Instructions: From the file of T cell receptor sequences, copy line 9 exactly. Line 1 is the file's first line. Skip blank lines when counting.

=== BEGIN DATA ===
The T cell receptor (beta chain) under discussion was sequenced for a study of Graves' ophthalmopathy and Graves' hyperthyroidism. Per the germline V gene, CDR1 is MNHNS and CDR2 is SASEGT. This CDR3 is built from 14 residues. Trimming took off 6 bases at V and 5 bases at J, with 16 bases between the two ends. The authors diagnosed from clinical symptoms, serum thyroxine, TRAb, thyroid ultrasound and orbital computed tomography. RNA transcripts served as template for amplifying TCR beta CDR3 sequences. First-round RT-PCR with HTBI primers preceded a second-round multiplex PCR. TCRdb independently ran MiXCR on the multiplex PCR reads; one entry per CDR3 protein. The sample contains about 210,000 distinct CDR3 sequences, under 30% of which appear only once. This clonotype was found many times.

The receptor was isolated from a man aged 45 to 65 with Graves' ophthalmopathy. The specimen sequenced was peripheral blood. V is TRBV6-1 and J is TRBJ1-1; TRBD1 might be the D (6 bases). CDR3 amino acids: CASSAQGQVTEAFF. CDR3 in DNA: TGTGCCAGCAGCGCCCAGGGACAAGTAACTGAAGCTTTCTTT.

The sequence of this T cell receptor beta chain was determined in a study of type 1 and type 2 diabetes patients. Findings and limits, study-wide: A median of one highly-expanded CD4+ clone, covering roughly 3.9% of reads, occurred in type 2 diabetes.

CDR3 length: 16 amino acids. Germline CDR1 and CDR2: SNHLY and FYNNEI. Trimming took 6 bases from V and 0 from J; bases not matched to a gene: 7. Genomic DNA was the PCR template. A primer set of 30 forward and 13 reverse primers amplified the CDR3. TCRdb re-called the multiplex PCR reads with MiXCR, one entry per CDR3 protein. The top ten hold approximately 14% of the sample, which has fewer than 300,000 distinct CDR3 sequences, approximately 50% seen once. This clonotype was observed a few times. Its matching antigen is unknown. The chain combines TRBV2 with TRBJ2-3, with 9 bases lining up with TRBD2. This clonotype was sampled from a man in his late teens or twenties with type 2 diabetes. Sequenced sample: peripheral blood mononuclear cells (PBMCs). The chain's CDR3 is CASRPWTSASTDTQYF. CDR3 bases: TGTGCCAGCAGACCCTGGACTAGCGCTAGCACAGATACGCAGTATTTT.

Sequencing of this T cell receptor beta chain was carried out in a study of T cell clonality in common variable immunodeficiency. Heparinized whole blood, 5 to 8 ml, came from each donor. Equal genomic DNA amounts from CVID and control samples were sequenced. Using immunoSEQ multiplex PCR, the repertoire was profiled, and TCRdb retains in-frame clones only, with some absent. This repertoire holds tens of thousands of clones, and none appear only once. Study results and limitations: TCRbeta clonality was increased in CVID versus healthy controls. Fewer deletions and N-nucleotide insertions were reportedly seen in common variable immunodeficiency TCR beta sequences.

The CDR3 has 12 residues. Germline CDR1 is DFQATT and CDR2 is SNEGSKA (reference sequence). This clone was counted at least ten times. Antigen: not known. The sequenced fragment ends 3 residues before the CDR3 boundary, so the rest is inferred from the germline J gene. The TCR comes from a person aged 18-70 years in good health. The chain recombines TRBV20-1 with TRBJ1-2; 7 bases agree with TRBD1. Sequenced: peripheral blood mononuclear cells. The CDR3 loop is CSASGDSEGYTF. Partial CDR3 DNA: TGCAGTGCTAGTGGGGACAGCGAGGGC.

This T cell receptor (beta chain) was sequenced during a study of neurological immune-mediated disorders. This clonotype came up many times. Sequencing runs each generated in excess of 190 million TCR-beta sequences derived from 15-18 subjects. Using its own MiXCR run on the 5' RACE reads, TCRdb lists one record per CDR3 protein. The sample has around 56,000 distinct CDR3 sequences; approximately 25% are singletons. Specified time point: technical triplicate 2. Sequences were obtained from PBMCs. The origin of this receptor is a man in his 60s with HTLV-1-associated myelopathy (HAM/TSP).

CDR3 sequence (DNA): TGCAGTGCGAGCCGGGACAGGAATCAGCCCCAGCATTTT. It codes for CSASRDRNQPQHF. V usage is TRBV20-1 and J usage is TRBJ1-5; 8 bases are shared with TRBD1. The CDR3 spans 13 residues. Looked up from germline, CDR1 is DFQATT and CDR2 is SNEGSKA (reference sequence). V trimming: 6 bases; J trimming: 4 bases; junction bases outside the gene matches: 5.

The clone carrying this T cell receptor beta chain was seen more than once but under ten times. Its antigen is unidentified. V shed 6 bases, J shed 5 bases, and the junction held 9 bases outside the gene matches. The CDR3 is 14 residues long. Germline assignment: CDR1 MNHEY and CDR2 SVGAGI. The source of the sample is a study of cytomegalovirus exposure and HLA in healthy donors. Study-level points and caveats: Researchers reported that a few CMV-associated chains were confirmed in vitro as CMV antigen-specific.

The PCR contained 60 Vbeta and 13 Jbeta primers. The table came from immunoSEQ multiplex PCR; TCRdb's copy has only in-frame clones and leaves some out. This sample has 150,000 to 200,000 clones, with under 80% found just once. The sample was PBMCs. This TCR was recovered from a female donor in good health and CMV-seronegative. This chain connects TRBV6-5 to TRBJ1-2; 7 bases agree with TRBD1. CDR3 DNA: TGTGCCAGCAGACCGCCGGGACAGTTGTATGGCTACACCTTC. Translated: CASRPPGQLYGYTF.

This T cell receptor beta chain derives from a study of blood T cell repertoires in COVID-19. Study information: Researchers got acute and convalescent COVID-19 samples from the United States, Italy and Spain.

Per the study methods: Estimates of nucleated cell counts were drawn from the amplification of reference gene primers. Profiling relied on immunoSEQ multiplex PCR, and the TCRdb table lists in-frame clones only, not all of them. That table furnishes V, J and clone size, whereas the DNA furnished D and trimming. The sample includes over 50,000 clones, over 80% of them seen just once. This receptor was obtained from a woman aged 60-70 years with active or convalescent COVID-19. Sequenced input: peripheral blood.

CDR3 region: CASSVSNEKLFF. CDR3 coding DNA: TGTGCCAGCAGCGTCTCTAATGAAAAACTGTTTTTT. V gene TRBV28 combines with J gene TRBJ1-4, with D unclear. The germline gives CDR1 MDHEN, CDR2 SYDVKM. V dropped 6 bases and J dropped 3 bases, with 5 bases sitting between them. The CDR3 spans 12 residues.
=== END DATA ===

The clone carrying this T cell receptor beta chain was seen more than once but under ten times. Its antigen is unidentified. V shed 6 bases, J shed 5 bases, and the junction held 9 bases outside the gene matches. The CDR3 is 14 residues long. Germline assignment: CDR1 MNHEY and CDR2 SVGAGI. The source of the sample is a study of cytomegalovirus exposure and HLA in healthy donors. Study-level points and caveats: Researchers reported that a few CMV-associated chains were confirmed in vitro as CMV antigen-specific.